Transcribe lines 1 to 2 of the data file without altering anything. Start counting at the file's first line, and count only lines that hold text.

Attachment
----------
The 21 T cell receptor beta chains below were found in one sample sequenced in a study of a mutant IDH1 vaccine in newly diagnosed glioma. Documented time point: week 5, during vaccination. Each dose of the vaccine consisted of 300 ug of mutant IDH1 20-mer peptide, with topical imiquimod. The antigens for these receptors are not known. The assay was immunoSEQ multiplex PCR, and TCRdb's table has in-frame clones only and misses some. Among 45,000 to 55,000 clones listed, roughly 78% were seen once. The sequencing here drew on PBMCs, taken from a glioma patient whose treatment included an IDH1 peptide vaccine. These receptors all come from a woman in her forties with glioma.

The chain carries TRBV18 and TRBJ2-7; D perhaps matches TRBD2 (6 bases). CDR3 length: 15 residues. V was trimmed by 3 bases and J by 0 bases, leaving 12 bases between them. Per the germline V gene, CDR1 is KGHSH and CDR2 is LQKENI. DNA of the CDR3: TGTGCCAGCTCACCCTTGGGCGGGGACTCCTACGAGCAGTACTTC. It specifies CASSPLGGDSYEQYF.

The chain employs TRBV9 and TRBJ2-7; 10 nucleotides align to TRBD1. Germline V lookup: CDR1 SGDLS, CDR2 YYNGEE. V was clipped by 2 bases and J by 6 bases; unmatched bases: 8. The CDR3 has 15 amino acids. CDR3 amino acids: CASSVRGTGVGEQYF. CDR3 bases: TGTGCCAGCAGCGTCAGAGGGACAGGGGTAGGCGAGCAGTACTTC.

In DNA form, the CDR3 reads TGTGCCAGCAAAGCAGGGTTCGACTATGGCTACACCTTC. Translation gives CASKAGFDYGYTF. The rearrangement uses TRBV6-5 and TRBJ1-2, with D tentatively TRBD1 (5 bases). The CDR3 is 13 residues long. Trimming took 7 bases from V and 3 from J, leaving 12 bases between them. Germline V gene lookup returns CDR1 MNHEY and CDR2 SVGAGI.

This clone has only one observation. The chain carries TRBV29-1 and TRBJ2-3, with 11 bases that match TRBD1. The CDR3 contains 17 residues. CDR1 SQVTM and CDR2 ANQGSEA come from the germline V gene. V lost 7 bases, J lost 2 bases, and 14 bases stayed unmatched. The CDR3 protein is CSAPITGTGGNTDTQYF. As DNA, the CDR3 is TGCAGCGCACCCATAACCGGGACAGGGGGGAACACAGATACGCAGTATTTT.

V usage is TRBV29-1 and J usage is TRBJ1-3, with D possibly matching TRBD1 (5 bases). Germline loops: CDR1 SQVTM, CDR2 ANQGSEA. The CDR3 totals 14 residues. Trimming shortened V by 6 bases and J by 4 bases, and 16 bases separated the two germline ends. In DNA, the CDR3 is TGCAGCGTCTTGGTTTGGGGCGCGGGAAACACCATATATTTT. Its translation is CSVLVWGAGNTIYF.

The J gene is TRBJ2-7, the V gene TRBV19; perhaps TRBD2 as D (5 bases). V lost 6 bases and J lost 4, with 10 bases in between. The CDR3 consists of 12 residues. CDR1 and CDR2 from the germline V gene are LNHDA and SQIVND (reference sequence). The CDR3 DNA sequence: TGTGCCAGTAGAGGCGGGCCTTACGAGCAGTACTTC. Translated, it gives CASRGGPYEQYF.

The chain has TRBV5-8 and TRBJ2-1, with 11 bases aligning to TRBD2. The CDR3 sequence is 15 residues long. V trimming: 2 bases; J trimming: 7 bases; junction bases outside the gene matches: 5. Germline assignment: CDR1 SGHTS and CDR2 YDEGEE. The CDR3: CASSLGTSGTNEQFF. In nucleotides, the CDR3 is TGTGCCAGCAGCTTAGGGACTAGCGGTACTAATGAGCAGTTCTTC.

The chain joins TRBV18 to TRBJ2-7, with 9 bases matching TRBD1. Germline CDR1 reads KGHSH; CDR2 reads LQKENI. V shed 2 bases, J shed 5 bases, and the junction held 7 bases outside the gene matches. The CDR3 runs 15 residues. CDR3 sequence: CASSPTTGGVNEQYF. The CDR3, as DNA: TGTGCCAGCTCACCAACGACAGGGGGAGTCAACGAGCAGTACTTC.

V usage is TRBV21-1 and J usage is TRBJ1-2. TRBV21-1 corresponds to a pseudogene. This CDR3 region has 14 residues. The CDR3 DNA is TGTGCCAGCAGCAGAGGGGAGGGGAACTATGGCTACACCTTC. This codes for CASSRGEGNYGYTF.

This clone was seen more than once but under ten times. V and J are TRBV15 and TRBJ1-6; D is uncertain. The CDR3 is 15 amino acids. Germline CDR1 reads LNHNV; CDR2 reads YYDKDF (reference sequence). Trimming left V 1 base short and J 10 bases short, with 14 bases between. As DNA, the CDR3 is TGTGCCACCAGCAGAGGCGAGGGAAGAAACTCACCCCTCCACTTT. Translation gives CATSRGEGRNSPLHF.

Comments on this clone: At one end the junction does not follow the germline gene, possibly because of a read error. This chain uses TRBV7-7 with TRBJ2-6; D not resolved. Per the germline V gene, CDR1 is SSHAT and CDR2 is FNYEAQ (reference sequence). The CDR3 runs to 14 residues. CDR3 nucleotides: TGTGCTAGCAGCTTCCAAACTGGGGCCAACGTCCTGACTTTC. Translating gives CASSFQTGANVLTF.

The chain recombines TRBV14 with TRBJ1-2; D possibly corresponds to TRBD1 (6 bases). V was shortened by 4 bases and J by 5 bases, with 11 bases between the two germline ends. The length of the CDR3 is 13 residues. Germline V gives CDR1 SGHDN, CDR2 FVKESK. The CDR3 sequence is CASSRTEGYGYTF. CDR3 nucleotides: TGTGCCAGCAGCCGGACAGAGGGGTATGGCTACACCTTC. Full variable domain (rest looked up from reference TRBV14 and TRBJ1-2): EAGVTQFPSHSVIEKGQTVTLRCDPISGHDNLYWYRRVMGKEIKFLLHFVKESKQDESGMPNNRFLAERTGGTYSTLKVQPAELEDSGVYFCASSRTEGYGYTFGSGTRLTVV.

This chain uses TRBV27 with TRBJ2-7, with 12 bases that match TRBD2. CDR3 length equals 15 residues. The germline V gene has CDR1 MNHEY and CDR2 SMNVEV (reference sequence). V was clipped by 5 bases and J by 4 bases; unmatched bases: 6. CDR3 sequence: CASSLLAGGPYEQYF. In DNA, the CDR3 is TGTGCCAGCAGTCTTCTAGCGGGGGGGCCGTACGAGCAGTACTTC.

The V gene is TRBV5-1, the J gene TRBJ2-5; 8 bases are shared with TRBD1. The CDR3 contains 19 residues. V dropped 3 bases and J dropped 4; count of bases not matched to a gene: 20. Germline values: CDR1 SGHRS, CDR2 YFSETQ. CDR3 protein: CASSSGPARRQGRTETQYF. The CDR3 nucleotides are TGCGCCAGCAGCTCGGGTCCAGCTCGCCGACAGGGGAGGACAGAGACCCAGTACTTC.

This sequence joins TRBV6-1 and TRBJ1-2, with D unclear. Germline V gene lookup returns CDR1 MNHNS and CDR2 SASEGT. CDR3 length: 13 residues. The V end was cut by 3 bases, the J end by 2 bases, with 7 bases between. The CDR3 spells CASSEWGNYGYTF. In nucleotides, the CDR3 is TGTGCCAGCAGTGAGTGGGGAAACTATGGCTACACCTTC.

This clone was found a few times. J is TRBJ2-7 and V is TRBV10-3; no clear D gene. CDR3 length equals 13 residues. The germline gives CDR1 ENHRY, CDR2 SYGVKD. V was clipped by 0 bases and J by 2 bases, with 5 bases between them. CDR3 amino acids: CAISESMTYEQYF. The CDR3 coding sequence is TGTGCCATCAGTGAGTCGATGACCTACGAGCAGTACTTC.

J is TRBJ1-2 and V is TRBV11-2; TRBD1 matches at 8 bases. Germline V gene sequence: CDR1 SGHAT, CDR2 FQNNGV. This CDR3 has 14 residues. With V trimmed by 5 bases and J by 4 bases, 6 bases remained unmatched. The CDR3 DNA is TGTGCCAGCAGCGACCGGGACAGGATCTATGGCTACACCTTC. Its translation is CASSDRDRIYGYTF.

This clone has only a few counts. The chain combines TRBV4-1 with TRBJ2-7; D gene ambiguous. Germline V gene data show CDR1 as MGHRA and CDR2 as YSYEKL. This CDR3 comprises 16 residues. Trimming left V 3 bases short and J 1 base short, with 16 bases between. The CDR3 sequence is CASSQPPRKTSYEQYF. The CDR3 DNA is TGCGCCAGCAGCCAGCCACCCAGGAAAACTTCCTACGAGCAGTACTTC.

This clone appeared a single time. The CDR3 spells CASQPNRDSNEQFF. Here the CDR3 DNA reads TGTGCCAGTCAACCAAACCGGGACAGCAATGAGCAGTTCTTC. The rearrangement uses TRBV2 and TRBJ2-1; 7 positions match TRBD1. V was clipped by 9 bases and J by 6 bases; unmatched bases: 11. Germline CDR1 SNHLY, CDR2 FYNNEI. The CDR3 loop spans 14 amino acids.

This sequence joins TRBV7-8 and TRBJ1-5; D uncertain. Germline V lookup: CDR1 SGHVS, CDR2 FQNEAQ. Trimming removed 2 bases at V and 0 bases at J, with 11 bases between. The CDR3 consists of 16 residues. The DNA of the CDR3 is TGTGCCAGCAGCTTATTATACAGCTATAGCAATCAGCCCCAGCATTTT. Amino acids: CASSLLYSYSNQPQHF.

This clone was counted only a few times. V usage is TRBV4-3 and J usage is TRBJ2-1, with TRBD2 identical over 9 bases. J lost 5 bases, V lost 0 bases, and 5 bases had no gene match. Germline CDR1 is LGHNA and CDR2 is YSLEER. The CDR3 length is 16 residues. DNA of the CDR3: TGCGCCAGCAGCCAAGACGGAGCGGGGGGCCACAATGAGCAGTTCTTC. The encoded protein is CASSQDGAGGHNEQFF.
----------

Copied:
The 21 T cell receptor beta chains below were found in one sample sequenced in a study of a mutant IDH1 vaccine in newly diagnosed glioma. Documented time point: week 5, during vaccination. Each dose of the vaccine consisted of 300 ug of mutant IDH1 20-mer peptide, with topical imiquimod. The antigens for these receptors are not known. The assay was immunoSEQ multiplex PCR, and TCRdb's table has in-frame clones only and misses some. Among 45,000 to 55,000 clones listed, roughly 78% were seen once. The sequencing here drew on PBMCs, taken from a glioma patient whose treatment included an IDH1 peptide vaccine. These receptors all come from a woman in her forties with glioma.

The chain carries TRBV18 and TRBJ2-7; D perhaps matches TRBD2 (6 bases). CDR3 length: 15 residues. V was trimmed by 3 bases and J by 0 bases, leaving 12 bases between them. Per the germline V gene, CDR1 is KGHSH and CDR2 is LQKENI. DNA of the CDR3: TGTGCCAGCTCACCCTTGGGCGGGGACTCCTACGAGCAGTACTTC. It specifies CASSPLGGDSYEQYF.